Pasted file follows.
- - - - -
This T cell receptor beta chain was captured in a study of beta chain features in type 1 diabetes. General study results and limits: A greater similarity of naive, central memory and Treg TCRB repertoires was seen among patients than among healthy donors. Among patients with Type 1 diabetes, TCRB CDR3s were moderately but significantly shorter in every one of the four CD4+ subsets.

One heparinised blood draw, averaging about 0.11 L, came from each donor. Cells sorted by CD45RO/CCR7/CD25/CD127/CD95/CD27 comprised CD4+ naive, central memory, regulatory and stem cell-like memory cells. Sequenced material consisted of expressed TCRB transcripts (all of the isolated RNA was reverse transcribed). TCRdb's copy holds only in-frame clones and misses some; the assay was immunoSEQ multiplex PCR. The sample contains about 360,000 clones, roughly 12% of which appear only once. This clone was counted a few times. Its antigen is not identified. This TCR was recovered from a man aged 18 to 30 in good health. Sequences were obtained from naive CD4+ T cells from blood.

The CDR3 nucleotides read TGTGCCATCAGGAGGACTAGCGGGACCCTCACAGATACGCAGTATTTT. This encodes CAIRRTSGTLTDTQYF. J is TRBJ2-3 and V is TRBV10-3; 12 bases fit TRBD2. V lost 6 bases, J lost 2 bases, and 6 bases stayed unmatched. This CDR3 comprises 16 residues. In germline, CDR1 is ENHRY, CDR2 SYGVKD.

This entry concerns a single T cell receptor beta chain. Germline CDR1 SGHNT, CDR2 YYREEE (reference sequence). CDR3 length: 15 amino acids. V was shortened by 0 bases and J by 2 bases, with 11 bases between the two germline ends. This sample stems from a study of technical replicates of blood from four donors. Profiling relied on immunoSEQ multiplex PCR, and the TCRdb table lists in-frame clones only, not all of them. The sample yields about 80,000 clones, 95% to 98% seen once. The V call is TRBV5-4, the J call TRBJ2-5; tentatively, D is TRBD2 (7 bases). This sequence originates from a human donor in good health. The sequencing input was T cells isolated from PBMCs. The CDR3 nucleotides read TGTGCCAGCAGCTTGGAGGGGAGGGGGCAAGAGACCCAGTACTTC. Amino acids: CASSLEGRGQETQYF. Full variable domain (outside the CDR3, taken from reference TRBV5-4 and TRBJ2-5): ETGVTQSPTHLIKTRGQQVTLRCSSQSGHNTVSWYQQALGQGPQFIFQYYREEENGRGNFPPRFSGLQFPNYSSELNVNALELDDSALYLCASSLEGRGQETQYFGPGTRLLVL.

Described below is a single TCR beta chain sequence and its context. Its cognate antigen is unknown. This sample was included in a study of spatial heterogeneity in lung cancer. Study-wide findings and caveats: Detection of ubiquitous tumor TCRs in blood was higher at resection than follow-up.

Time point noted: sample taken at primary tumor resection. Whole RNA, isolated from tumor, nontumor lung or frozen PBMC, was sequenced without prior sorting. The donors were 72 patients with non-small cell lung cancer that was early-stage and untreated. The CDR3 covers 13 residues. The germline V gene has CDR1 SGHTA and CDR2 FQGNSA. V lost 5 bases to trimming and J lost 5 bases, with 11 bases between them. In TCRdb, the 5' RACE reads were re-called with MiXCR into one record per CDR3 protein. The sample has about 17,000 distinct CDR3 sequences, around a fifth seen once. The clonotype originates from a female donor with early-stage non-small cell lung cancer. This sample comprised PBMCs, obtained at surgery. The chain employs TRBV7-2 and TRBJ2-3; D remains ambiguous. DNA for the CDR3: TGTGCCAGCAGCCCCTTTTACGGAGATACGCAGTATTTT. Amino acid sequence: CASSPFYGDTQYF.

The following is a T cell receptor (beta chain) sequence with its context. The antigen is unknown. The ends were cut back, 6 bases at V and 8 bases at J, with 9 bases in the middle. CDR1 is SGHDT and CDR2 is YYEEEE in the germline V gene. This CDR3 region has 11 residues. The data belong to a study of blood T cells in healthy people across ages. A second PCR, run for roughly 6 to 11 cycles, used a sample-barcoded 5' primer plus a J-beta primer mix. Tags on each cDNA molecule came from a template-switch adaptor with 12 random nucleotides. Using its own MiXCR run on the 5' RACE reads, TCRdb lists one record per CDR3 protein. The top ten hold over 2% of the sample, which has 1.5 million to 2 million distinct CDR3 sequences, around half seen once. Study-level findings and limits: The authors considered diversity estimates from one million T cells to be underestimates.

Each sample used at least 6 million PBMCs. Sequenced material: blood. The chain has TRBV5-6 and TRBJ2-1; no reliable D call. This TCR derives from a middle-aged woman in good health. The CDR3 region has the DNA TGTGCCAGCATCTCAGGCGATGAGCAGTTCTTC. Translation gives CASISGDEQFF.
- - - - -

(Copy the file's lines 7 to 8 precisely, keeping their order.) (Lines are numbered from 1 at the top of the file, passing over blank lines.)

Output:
The following is a T cell receptor (beta chain) sequence with its context. The antigen is unknown. The ends were cut back, 6 bases at V and 8 bases at J, with 9 bases in the middle. CDR1 is SGHDT and CDR2 is YYEEEE in the germline V gene. This CDR3 region has 11 residues. The data belong to a study of blood T cells in healthy people across ages. A second PCR, run for roughly 6 to 11 cycles, used a sample-barcoded 5' primer plus a J-beta primer mix. Tags on each cDNA molecule came from a template-switch adaptor with 12 random nucleotides. Using its own MiXCR run on the 5' RACE reads, TCRdb lists one record per CDR3 protein. The top ten hold over 2% of the sample, which has 1.5 million to 2 million distinct CDR3 sequences, around half seen once. Study-level findings and limits: The authors considered diversity estimates from one million T cells to be underestimates.

Each sample used at least 6 million PBMCs. Sequenced material: blood. The chain has TRBV5-6 and TRBJ2-1; no reliable D call. This TCR derives from a middle-aged woman in good health. The CDR3 region has the DNA TGTGCCAGCATCTCAGGCGATGAGCAGTTCTTC. Translation gives CASISGDEQFF.